A marvellously multifaceted remix record that well complements the essential original.
Mike Diver 2011
Remix records typically come out one of two ways. Some complement the original long-player to the extent that hearing one without the other is like running a marathon without a rhino suit – half the experience you could be having. Others: shallow cash-in sets, simple as. So which is XI Versions of Black Noise? What it’s not is that many complete remixes of Pantha du Prince’s highly acclaimed 2010 album. "Of" could be "from", the 11 remixes covering only five tracks from Hendrik Weber’s third LP under this moniker, the Panda Bear-starring Stick to My Side featuring five times.
Animal Collective, the collaborative yin to Panda Bear’s solo yang, contribute their take on Welt Am Draht – included three times, other remixes courtesy of Basic Channel’s Mortiz von Oswald and Die Vögel (aka Mense Reents and Jakobus Siebels). So on paper XI Versions… could look less than essential, only a handful of tracks augmented and selected. But few can fault a cast list that also features Four Tet, Walls and Carsten Jost (David Lieske). And the quality speaks for itself once the record turns, any feelings of being short-changed dissipating into a mist of minimal beats and enveloping drones.
One of Black Noise’s best features was/is that it flowed so smoothly, appearing to complement the listener’s shifting moods in an organic, ad hoc style. It was an album to become lost in, its soundtracking to myriad situations both perfect and peculiar. One could jog with it just as easily as they could lounge, and it reached way beyond exclusive dance circles – Deftones’ Chino Moreno selected it as one of his favourite LPs of 2010. XI Versions… isn’t sequenced with anywhere near the same precision – the tracks are too diverse for that. But it does deliver a complete-feeling experience, as if any more remixes would only spoil the package.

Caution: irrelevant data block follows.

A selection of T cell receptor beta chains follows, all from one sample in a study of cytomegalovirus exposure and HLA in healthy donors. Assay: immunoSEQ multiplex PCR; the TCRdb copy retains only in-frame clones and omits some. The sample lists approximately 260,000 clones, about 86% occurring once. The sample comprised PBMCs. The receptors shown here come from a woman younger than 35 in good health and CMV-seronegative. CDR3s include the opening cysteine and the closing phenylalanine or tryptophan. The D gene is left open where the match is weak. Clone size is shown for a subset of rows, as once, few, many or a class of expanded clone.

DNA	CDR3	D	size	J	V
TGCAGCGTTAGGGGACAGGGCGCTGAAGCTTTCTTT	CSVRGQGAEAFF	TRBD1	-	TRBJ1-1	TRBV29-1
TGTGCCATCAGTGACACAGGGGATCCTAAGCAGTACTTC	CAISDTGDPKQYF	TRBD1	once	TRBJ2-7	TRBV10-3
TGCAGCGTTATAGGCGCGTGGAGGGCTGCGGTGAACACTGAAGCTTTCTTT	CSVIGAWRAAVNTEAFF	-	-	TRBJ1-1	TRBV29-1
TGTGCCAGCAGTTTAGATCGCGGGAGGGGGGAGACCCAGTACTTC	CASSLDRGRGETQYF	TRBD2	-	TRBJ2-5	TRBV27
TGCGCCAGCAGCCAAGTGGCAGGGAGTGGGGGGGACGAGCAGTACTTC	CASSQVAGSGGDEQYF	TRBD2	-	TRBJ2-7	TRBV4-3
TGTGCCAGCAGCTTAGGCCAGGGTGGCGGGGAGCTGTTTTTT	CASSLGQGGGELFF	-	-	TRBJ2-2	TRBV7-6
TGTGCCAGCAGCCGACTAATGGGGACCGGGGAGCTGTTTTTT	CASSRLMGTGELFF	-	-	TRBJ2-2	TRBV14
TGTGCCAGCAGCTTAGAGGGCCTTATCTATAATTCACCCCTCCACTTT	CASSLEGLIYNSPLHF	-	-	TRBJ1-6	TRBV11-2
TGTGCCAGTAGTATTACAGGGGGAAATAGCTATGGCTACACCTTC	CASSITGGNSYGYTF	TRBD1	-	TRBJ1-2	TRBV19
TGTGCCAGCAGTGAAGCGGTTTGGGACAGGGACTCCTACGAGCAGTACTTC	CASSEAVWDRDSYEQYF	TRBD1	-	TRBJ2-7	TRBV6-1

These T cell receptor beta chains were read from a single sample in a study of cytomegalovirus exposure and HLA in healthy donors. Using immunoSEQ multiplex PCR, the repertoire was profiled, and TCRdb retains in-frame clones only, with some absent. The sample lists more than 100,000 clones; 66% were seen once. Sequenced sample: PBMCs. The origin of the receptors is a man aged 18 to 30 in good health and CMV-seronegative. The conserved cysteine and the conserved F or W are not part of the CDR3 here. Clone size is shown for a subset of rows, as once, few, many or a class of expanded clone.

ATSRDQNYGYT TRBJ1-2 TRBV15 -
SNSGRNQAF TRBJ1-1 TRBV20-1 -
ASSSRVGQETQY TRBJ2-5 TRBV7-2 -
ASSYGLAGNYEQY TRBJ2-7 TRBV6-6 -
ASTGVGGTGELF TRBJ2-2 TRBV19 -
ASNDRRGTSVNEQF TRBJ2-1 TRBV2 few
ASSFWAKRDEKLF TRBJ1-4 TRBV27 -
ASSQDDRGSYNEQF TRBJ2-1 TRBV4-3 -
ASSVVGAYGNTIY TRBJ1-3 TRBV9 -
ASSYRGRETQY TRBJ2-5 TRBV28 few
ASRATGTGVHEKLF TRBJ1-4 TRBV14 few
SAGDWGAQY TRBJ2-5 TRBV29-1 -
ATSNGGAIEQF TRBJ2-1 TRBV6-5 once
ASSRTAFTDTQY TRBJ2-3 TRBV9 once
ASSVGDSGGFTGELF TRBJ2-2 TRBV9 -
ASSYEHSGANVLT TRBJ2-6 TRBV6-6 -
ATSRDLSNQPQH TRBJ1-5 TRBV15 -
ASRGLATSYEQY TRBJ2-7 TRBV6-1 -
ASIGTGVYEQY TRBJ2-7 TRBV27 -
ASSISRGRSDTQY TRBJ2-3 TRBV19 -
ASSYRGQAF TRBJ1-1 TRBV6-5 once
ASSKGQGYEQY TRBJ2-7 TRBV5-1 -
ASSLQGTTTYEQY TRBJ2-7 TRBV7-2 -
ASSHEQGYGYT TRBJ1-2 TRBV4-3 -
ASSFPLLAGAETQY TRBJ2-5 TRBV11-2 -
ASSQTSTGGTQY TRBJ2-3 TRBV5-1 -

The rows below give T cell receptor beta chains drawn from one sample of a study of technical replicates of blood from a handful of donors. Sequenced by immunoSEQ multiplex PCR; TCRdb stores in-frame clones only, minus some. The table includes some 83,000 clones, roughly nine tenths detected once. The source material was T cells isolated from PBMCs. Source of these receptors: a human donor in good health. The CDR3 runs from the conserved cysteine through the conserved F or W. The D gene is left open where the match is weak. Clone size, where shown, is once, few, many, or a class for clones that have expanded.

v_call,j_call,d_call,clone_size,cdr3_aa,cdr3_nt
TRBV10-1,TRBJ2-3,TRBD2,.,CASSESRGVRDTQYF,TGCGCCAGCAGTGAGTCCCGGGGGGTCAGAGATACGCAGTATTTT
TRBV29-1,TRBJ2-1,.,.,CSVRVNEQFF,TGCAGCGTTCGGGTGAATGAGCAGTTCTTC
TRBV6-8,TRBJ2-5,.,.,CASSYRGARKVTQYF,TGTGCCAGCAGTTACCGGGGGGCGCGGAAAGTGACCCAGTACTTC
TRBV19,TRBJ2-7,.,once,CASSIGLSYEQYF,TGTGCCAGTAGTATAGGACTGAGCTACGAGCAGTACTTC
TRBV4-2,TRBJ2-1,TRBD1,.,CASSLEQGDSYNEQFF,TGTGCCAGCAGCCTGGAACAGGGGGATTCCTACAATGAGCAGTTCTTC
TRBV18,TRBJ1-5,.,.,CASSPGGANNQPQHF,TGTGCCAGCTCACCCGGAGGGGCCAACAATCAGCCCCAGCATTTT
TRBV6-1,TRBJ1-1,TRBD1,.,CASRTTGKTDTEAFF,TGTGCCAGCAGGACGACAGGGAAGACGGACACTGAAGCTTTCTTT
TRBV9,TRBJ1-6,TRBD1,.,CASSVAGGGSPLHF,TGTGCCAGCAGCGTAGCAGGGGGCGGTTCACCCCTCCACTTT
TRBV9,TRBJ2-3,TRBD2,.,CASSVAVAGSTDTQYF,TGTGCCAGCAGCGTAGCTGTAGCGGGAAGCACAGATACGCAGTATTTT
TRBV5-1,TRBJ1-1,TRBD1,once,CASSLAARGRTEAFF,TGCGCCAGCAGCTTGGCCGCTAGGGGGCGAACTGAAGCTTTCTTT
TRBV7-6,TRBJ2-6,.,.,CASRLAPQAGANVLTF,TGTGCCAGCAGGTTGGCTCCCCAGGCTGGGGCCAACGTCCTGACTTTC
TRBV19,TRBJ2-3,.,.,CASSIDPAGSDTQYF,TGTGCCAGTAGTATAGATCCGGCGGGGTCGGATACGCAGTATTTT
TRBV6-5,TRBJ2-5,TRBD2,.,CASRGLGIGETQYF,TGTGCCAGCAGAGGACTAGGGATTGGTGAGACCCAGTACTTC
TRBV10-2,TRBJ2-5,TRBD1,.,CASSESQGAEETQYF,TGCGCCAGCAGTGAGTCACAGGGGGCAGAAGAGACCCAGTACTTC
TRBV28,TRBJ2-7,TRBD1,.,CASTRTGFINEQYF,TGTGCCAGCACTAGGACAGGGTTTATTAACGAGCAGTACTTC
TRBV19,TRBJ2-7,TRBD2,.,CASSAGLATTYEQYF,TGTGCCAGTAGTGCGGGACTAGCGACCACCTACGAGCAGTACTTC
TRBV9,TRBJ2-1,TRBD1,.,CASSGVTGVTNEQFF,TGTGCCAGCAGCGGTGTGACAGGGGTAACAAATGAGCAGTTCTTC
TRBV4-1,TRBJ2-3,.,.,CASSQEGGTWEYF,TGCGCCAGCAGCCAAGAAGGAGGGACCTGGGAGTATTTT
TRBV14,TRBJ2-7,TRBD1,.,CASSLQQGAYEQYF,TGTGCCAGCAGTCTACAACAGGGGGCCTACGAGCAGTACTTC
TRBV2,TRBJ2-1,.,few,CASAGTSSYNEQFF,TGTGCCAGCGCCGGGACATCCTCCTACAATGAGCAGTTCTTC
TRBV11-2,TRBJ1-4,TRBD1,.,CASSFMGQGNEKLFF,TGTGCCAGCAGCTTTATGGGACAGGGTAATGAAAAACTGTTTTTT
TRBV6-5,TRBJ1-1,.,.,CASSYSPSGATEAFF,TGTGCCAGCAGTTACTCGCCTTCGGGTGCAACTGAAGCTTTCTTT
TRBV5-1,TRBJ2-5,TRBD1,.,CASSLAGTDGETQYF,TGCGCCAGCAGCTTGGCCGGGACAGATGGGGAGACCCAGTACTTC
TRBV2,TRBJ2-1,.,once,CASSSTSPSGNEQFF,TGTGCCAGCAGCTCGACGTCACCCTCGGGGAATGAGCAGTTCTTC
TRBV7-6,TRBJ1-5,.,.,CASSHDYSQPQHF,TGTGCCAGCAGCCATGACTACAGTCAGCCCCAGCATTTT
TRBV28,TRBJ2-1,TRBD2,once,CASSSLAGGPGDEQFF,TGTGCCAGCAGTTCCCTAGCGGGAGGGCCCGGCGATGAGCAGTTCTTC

Four Tet’s everything-clanging take on Stick to My Side is an effortless highlight, an immersive feast for the synapses; likewise the Efdemin take of the same track, which alters its approach from one of shimmering buoyancy to sinister shadow-lurking. The throbbing synth of A Nomad’s Retreat is carried from the original into The Sight Below’s re-work; here, though, there’s an increased density to the piece, Weber’s arrangement obstructed by sturdy monoliths of bass. With no track coming in at less than six minutes, XI Versions… takes commitment; but in the right frame of mind – and that’s a purely subjective state of being – no listener should be able to resist the multifaceted charms at work across this collection. Far from a cynical money-maker, this is the unwieldy outfit that unanimously improves those essential runners: harder work to start with, but providing great rewards at the finish line.